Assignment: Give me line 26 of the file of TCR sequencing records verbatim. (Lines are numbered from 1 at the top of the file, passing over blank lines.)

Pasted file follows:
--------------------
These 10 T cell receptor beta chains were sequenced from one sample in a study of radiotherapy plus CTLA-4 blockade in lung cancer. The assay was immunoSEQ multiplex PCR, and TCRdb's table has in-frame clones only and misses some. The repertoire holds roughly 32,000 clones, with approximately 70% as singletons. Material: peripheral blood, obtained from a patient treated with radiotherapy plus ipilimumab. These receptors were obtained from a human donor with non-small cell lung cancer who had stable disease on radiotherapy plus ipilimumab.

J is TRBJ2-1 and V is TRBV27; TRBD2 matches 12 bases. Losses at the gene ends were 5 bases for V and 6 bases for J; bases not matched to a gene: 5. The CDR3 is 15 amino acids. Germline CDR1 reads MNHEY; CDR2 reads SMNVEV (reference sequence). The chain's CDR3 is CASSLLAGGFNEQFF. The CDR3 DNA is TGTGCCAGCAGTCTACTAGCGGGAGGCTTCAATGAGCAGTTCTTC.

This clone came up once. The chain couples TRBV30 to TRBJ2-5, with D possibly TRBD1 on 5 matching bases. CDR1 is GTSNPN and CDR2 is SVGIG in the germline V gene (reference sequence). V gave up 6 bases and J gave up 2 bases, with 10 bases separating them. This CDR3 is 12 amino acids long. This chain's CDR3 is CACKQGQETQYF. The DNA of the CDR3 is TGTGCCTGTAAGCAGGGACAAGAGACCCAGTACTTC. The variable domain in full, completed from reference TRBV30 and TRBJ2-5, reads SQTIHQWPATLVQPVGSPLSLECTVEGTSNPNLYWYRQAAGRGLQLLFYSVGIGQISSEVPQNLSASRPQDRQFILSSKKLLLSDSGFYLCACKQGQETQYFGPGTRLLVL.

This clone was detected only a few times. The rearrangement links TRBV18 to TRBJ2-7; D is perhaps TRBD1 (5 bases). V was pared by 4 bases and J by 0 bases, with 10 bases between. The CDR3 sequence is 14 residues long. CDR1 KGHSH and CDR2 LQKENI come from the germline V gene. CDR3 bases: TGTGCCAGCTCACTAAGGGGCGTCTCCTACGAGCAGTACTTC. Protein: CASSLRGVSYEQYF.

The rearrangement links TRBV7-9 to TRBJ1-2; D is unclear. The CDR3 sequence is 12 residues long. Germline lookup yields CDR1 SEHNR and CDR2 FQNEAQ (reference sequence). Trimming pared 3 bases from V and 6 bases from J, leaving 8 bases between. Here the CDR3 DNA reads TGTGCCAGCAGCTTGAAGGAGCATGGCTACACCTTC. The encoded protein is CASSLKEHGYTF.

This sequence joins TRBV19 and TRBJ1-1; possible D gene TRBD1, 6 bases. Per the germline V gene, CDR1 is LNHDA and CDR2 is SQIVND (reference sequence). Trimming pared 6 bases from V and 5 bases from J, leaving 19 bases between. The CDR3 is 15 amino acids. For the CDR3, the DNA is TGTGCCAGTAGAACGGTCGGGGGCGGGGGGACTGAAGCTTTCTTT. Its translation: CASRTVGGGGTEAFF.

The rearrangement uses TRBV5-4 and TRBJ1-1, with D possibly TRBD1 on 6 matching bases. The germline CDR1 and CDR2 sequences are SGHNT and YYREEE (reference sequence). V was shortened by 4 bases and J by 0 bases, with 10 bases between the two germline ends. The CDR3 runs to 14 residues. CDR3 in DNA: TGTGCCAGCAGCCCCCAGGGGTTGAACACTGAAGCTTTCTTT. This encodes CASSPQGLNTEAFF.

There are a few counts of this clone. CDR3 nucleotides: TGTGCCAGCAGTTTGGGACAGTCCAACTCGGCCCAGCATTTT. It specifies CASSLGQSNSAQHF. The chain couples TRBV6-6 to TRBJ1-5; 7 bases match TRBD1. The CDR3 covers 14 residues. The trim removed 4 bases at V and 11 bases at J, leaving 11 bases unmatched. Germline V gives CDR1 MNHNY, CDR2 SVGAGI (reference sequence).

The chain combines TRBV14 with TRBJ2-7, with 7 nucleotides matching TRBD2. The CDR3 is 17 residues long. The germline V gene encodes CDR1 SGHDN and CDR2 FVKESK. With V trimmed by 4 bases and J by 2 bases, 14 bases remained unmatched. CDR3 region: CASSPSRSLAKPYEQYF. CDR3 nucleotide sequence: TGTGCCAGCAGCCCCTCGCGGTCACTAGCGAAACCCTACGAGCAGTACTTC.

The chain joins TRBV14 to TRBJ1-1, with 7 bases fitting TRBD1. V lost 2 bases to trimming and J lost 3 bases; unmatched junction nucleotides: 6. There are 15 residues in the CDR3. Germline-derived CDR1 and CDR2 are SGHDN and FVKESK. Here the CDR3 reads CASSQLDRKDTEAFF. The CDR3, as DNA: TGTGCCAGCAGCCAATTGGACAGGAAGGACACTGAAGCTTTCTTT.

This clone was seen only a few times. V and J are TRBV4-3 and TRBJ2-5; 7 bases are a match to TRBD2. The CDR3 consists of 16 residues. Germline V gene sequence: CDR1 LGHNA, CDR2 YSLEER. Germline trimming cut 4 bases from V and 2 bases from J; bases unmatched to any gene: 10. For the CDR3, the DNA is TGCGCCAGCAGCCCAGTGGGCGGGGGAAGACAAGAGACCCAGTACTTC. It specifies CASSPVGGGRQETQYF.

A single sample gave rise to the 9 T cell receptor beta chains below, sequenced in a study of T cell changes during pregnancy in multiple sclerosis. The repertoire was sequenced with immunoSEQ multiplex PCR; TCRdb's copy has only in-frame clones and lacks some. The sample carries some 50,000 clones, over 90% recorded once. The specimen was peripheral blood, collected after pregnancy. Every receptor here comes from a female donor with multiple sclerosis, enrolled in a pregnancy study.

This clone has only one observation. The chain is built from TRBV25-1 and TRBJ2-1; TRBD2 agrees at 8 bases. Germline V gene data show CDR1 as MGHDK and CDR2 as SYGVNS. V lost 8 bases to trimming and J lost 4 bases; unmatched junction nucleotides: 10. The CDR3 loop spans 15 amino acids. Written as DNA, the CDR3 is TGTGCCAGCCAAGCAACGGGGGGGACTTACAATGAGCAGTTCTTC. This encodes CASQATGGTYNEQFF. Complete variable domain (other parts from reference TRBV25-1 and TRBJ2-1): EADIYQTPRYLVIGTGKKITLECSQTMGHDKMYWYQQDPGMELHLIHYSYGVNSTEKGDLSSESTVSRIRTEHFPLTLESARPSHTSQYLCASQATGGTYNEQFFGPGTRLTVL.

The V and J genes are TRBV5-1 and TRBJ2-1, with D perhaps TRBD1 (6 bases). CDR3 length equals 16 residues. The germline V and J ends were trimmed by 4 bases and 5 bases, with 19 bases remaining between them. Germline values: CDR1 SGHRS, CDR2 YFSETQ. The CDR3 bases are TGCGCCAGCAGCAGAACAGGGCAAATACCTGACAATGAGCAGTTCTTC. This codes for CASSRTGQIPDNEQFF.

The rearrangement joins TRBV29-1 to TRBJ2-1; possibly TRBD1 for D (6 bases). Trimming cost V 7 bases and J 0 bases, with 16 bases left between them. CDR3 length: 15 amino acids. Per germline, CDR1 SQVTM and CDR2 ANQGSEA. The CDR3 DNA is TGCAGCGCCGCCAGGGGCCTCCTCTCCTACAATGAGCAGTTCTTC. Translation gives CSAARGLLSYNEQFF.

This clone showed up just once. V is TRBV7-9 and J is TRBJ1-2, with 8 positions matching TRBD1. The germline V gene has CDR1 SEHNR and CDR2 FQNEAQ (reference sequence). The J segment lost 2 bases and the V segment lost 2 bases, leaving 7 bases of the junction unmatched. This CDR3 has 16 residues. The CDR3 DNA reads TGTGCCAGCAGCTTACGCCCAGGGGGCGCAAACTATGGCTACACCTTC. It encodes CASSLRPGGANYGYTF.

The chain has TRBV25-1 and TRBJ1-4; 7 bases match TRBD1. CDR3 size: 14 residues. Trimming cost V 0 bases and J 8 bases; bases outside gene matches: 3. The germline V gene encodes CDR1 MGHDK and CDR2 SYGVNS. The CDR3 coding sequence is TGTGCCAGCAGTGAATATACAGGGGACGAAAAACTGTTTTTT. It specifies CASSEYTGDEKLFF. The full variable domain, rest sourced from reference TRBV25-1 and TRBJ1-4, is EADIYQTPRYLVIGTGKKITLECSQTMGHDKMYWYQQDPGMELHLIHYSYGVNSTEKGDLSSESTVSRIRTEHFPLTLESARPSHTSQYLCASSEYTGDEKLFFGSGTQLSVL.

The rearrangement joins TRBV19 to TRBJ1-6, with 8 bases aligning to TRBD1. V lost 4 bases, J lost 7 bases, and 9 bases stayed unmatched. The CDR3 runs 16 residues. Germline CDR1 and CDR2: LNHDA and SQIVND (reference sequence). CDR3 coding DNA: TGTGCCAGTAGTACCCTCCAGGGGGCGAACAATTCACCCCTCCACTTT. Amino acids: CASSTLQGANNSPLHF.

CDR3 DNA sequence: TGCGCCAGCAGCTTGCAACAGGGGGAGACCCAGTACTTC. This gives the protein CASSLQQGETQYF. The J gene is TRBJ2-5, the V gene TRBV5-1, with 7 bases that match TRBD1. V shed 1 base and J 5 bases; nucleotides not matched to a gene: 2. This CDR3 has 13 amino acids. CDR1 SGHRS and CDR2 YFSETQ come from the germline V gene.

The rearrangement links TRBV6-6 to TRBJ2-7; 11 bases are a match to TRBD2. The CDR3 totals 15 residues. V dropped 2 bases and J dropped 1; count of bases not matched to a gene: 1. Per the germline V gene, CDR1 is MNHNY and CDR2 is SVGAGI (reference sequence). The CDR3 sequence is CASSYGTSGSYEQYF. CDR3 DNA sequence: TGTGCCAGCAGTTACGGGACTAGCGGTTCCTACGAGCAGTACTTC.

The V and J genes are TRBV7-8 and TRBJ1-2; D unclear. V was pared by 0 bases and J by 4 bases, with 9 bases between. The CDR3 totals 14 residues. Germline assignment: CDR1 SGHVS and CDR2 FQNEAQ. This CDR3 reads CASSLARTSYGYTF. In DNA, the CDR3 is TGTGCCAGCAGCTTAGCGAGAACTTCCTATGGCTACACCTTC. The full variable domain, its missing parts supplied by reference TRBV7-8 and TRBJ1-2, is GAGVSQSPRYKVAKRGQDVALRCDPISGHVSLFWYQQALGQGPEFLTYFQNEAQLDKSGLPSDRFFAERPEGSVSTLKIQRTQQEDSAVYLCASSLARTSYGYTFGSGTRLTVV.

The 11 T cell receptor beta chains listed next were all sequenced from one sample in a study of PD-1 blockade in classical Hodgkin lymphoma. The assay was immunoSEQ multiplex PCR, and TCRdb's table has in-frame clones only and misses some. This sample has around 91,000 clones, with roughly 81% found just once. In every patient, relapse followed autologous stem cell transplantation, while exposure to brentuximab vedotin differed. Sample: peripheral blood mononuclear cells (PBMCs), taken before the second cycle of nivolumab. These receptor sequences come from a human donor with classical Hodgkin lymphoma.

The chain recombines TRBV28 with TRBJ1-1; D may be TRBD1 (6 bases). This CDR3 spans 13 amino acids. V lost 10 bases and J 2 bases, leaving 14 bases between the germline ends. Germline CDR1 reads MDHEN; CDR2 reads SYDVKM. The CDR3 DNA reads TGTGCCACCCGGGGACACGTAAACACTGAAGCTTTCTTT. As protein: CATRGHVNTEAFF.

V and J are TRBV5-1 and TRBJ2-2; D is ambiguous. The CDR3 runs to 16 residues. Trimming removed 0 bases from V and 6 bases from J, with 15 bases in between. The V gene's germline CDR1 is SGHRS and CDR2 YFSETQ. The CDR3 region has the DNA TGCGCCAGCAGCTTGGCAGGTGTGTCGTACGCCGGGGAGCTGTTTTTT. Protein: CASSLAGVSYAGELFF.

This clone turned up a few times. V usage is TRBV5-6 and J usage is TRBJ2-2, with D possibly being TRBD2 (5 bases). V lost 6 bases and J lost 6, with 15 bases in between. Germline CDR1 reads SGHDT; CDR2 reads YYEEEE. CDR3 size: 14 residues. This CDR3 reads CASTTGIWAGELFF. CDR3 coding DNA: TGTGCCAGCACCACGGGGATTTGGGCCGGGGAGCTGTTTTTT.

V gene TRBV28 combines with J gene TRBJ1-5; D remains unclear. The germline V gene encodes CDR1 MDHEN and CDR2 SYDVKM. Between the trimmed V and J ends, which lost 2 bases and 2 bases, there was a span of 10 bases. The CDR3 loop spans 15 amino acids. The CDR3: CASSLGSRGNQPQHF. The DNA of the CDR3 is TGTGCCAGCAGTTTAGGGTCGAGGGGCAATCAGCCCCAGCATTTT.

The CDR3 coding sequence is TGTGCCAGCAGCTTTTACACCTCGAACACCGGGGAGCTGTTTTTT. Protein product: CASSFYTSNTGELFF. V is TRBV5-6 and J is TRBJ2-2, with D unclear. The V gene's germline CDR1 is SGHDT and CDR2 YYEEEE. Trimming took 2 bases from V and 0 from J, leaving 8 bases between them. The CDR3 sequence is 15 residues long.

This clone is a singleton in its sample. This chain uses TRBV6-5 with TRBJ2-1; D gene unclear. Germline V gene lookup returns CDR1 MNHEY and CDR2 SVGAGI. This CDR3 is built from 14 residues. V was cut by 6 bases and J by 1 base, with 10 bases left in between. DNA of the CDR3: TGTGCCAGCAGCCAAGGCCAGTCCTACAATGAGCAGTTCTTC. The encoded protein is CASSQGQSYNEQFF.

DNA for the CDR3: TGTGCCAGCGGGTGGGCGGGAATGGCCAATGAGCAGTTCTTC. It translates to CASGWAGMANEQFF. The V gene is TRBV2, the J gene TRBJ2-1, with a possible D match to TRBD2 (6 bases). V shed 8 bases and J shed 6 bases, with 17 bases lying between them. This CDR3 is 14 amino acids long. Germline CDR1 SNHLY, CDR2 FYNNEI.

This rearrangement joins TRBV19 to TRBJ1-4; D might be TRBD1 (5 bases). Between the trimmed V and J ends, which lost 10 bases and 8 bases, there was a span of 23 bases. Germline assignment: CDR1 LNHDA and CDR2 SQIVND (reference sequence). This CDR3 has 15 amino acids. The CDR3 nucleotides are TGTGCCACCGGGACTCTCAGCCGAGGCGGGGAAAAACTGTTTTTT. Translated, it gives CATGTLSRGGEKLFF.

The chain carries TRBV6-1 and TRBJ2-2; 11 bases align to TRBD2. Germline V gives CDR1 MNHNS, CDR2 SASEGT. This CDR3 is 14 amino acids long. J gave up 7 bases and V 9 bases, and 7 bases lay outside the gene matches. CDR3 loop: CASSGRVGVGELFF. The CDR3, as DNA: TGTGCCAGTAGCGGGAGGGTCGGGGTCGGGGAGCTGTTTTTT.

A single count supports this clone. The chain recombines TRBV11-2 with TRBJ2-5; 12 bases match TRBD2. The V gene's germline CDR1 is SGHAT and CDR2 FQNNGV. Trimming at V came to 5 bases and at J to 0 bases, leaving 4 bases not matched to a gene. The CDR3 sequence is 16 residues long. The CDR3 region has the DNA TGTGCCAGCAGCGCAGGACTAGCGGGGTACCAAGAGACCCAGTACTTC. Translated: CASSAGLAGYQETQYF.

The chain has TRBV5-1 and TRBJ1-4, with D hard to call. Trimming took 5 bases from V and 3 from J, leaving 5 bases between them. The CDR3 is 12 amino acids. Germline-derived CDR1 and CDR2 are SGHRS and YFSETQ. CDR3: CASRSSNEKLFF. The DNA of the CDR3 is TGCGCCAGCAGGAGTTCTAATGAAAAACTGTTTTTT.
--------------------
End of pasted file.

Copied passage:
V gene TRBV28 combines with J gene TRBJ1-5; D remains unclear. The germline V gene encodes CDR1 MDHEN and CDR2 SYDVKM. Between the trimmed V and J ends, which lost 2 bases and 2 bases, there was a span of 10 bases. The CDR3 loop spans 15 amino acids. The CDR3: CASSLGSRGNQPQHF. The DNA of the CDR3 is TGTGCCAGCAGTTTAGGGTCGAGGGGCAATCAGCCCCAGCATTTT.